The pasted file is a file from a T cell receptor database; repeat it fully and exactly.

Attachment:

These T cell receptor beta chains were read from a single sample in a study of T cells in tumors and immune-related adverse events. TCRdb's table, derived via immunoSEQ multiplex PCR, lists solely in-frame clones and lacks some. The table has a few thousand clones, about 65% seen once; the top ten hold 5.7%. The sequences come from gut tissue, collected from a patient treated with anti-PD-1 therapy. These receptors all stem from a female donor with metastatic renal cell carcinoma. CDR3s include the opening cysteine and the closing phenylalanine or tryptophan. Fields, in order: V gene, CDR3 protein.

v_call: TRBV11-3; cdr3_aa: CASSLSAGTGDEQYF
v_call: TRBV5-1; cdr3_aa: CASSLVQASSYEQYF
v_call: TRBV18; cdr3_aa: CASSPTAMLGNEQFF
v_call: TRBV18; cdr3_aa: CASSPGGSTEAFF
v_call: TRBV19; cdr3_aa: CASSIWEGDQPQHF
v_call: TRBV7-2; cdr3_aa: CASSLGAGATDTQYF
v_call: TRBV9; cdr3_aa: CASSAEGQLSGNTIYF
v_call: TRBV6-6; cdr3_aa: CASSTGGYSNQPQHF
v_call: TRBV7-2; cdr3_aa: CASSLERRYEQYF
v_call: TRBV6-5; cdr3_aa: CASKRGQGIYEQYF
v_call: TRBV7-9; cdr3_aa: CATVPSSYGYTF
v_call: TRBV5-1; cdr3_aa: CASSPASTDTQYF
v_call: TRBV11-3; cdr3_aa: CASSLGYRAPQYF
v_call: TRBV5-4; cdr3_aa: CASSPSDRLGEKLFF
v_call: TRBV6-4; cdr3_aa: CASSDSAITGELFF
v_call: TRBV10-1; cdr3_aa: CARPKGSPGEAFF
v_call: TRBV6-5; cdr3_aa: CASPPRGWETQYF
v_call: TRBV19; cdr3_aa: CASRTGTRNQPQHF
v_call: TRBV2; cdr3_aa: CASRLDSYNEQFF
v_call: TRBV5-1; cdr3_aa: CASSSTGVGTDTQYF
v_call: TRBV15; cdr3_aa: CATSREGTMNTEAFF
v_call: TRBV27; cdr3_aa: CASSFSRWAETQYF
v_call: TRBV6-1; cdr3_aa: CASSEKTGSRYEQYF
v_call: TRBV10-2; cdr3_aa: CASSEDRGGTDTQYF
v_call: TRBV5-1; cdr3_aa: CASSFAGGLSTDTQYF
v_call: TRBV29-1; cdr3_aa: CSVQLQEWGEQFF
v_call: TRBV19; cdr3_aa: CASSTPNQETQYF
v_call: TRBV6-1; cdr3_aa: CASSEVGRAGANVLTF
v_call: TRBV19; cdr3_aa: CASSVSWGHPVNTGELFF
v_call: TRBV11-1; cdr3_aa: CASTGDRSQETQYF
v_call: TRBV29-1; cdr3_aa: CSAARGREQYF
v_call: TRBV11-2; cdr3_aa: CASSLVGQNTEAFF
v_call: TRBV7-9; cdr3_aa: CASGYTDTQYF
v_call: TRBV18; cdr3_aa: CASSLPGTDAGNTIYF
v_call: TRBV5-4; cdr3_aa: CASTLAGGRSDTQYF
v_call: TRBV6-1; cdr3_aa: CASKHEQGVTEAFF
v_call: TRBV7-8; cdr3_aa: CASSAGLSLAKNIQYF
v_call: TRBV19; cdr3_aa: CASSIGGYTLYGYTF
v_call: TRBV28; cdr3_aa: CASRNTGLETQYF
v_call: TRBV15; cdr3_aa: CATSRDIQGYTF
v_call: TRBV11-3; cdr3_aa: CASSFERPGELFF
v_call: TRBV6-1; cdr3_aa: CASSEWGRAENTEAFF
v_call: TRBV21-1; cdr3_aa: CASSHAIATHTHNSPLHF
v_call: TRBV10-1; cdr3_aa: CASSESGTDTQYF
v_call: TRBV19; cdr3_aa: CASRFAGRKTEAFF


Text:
These T cell receptor beta chains were read from a single sample in a study of T cells in tumors and immune-related adverse events. TCRdb's table, derived via immunoSEQ multiplex PCR, lists solely in-frame clones and lacks some. The table has a few thousand clones, about 65% seen once; the top ten hold 5.7%. The sequences come from gut tissue, collected from a patient treated with anti-PD-1 therapy. These receptors all stem from a female donor with metastatic renal cell carcinoma. CDR3s include the opening cysteine and the closing phenylalanine or tryptophan. Fields, in order: V gene, CDR3 protein.

v_call: TRBV11-3; cdr3_aa: CASSLSAGTGDEQYF
v_call: TRBV5-1; cdr3_aa: CASSLVQASSYEQYF
v_call: TRBV18; cdr3_aa: CASSPTAMLGNEQFF
v_call: TRBV18; cdr3_aa: CASSPGGSTEAFF
v_call: TRBV19; cdr3_aa: CASSIWEGDQPQHF
v_call: TRBV7-2; cdr3_aa: CASSLGAGATDTQYF
v_call: TRBV9; cdr3_aa: CASSAEGQLSGNTIYF
v_call: TRBV6-6; cdr3_aa: CASSTGGYSNQPQHF
v_call: TRBV7-2; cdr3_aa: CASSLERRYEQYF
v_call: TRBV6-5; cdr3_aa: CASKRGQGIYEQYF
v_call: TRBV7-9; cdr3_aa: CATVPSSYGYTF
v_call: TRBV5-1; cdr3_aa: CASSPASTDTQYF
v_call: TRBV11-3; cdr3_aa: CASSLGYRAPQYF
v_call: TRBV5-4; cdr3_aa: CASSPSDRLGEKLFF
v_call: TRBV6-4; cdr3_aa: CASSDSAITGELFF
v_call: TRBV10-1; cdr3_aa: CARPKGSPGEAFF
v_call: TRBV6-5; cdr3_aa: CASPPRGWETQYF
v_call: TRBV19; cdr3_aa: CASRTGTRNQPQHF
v_call: TRBV2; cdr3_aa: CASRLDSYNEQFF
v_call: TRBV5-1; cdr3_aa: CASSSTGVGTDTQYF
v_call: TRBV15; cdr3_aa: CATSREGTMNTEAFF
v_call: TRBV27; cdr3_aa: CASSFSRWAETQYF
v_call: TRBV6-1; cdr3_aa: CASSEKTGSRYEQYF
v_call: TRBV10-2; cdr3_aa: CASSEDRGGTDTQYF
v_call: TRBV5-1; cdr3_aa: CASSFAGGLSTDTQYF
v_call: TRBV29-1; cdr3_aa: CSVQLQEWGEQFF
v_call: TRBV19; cdr3_aa: CASSTPNQETQYF
v_call: TRBV6-1; cdr3_aa: CASSEVGRAGANVLTF
v_call: TRBV19; cdr3_aa: CASSVSWGHPVNTGELFF
v_call: TRBV11-1; cdr3_aa: CASTGDRSQETQYF
v_call: TRBV29-1; cdr3_aa: CSAARGREQYF
v_call: TRBV11-2; cdr3_aa: CASSLVGQNTEAFF
v_call: TRBV7-9; cdr3_aa: CASGYTDTQYF
v_call: TRBV18; cdr3_aa: CASSLPGTDAGNTIYF
v_call: TRBV5-4; cdr3_aa: CASTLAGGRSDTQYF
v_call: TRBV6-1; cdr3_aa: CASKHEQGVTEAFF
v_call: TRBV7-8; cdr3_aa: CASSAGLSLAKNIQYF
v_call: TRBV19; cdr3_aa: CASSIGGYTLYGYTF
v_call: TRBV28; cdr3_aa: CASRNTGLETQYF
v_call: TRBV15; cdr3_aa: CATSRDIQGYTF
v_call: TRBV11-3; cdr3_aa: CASSFERPGELFF
v_call: TRBV6-1; cdr3_aa: CASSEWGRAENTEAFF
v_call: TRBV21-1; cdr3_aa: CASSHAIATHTHNSPLHF
v_call: TRBV10-1; cdr3_aa: CASSESGTDTQYF
v_call: TRBV19; cdr3_aa: CASRFAGRKTEAFF